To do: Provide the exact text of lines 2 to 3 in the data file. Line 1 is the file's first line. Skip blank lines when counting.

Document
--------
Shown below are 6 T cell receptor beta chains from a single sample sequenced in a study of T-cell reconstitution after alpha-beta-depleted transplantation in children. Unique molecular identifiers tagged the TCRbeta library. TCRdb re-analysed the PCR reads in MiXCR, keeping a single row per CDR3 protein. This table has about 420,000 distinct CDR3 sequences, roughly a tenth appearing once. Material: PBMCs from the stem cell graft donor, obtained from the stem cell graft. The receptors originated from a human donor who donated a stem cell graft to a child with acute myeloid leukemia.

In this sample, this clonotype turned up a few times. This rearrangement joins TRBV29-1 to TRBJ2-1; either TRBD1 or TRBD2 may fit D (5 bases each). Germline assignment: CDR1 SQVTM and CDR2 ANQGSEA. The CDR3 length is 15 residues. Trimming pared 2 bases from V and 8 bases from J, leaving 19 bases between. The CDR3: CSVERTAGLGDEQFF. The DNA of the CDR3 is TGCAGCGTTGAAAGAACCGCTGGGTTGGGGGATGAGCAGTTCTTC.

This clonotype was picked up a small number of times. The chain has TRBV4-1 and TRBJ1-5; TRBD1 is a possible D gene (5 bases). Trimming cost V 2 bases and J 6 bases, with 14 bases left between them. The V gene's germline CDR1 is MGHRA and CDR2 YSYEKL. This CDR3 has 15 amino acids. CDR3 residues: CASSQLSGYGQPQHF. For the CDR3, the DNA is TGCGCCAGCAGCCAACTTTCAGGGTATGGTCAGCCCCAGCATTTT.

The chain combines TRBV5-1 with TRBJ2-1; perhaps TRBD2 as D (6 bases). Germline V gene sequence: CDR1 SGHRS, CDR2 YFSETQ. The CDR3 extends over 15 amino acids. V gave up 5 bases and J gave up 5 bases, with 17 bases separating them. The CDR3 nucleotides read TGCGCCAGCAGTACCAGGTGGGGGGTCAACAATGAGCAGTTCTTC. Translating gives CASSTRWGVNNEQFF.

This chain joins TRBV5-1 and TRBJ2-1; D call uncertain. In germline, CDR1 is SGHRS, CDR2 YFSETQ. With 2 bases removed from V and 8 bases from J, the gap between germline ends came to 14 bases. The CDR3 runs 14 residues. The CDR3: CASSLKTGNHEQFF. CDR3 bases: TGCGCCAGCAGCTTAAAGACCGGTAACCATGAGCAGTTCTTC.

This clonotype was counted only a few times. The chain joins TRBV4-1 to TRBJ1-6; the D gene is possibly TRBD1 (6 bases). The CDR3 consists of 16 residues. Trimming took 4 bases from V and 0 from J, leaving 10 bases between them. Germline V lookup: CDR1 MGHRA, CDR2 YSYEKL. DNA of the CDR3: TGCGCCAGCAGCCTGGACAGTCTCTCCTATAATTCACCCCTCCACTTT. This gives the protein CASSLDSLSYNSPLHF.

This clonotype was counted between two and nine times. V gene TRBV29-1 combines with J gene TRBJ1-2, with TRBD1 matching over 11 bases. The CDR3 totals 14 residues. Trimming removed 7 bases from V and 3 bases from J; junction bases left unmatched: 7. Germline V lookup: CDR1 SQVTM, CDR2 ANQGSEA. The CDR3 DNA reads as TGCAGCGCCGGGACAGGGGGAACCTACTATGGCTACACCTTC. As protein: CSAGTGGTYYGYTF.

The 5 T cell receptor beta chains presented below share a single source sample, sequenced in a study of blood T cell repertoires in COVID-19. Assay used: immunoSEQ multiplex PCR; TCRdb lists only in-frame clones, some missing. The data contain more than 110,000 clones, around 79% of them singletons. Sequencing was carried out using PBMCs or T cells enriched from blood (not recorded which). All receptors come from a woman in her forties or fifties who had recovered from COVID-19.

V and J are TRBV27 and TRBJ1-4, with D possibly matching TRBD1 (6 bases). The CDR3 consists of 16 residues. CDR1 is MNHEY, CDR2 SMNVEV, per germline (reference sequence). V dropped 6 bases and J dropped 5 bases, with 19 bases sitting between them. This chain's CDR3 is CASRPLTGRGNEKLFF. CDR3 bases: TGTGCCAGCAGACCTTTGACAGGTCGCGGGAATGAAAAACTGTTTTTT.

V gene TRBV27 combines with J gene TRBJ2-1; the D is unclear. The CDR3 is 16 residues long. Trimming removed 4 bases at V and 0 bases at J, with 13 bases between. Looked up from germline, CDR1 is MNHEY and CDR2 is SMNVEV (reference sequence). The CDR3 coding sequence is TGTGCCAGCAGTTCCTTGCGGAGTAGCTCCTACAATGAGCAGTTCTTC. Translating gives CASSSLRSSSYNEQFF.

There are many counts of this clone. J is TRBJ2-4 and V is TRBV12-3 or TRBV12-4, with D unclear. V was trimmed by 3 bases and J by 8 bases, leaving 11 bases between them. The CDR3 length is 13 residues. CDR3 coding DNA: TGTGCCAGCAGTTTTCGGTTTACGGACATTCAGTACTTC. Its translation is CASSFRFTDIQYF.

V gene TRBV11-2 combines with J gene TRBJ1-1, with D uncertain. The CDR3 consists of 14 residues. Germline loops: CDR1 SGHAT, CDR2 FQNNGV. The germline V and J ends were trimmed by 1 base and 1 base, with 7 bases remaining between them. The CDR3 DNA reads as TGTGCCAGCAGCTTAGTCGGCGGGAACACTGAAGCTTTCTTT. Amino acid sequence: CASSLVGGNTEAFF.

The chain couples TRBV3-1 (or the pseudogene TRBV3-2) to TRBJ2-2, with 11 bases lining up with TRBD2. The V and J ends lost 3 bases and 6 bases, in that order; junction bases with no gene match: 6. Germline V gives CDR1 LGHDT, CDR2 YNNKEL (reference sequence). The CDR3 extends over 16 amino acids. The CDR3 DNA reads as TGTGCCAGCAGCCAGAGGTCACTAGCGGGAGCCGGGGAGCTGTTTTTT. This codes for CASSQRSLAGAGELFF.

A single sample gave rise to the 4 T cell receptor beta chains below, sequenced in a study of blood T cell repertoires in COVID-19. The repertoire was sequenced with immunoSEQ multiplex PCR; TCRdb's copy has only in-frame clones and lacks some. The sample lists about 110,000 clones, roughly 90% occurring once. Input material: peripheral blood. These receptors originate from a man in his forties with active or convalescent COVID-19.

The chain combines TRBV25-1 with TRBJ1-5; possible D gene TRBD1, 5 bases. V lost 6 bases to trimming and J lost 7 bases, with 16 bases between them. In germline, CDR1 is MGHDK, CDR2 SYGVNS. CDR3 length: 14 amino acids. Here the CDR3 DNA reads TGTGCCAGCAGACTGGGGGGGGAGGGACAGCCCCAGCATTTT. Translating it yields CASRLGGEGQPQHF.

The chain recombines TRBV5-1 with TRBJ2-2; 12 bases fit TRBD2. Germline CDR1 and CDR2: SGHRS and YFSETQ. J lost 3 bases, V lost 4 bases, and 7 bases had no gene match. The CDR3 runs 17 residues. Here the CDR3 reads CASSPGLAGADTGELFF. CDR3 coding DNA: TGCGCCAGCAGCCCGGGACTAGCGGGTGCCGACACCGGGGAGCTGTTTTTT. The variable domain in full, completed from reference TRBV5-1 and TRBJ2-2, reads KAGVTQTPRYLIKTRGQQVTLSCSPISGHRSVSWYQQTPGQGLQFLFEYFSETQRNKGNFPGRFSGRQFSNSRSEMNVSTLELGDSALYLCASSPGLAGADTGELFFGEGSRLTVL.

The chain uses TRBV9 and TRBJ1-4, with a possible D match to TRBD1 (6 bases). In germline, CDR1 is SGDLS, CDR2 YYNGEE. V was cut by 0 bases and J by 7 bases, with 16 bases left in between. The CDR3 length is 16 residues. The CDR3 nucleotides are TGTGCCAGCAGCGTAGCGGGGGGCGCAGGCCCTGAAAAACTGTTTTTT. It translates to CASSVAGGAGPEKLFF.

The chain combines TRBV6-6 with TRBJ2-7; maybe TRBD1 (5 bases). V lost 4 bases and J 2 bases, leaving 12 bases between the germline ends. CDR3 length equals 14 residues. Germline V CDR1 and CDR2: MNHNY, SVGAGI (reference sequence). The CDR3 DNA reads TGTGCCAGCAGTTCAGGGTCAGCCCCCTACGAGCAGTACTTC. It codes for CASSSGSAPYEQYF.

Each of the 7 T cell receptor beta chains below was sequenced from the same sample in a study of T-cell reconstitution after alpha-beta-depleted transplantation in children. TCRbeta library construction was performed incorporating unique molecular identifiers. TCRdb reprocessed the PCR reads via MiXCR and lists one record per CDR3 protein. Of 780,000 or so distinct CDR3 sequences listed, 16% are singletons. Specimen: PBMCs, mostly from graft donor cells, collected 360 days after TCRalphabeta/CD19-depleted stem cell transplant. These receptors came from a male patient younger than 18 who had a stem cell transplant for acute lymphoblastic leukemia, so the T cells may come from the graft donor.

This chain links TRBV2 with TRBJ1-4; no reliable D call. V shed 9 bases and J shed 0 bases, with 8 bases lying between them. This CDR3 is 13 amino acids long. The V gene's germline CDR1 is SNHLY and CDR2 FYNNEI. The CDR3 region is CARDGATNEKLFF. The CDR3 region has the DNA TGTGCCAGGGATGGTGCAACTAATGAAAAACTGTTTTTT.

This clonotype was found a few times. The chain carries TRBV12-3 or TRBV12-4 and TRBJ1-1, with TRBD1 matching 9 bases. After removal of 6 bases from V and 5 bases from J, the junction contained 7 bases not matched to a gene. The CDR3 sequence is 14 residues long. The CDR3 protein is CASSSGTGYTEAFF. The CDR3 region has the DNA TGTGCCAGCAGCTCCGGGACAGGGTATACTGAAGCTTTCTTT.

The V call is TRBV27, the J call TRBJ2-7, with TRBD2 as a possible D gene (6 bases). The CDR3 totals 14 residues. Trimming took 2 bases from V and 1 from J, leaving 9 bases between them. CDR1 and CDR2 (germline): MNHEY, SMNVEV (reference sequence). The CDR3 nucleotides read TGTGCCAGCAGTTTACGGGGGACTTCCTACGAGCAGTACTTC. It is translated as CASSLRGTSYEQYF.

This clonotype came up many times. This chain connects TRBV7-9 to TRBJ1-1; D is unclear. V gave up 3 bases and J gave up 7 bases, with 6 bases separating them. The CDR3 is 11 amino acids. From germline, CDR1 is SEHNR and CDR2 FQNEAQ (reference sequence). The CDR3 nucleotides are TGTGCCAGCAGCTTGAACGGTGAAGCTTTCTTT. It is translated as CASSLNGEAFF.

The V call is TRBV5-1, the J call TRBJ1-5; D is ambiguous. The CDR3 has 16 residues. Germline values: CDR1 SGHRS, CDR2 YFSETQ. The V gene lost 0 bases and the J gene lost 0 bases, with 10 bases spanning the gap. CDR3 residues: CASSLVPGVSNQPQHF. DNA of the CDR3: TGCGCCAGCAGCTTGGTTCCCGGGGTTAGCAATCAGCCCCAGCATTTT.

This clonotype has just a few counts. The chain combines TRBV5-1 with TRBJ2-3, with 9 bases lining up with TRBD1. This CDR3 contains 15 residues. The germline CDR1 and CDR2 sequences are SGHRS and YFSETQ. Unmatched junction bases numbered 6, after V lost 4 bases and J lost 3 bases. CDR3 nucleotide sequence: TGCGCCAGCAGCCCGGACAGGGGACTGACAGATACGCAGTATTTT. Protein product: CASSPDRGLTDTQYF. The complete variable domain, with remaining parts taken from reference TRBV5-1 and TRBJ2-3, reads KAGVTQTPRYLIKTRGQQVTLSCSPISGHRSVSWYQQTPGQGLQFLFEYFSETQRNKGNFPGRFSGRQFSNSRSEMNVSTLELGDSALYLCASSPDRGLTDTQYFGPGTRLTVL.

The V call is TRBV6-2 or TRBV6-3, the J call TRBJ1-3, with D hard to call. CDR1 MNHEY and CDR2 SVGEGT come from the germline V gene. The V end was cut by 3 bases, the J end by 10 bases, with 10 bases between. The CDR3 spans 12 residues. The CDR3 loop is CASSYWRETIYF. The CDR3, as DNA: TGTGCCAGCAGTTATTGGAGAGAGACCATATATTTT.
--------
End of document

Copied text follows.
In this sample, this clonotype turned up a few times. This rearrangement joins TRBV29-1 to TRBJ2-1; either TRBD1 or TRBD2 may fit D (5 bases each). Germline assignment: CDR1 SQVTM and CDR2 ANQGSEA. The CDR3 length is 15 residues. Trimming pared 2 bases from V and 8 bases from J, leaving 19 bases between. The CDR3: CSVERTAGLGDEQFF. The DNA of the CDR3 is TGCAGCGTTGAAAGAACCGCTGGGTTGGGGGATGAGCAGTTCTTC.

This clonotype was picked up a small number of times. The chain has TRBV4-1 and TRBJ1-5; TRBD1 is a possible D gene (5 bases). Trimming cost V 2 bases and J 6 bases, with 14 bases left between them. The V gene's germline CDR1 is MGHRA and CDR2 YSYEKL. This CDR3 has 15 amino acids. CDR3 residues: CASSQLSGYGQPQHF. For the CDR3, the DNA is TGCGCCAGCAGCCAACTTTCAGGGTATGGTCAGCCCCAGCATTTT.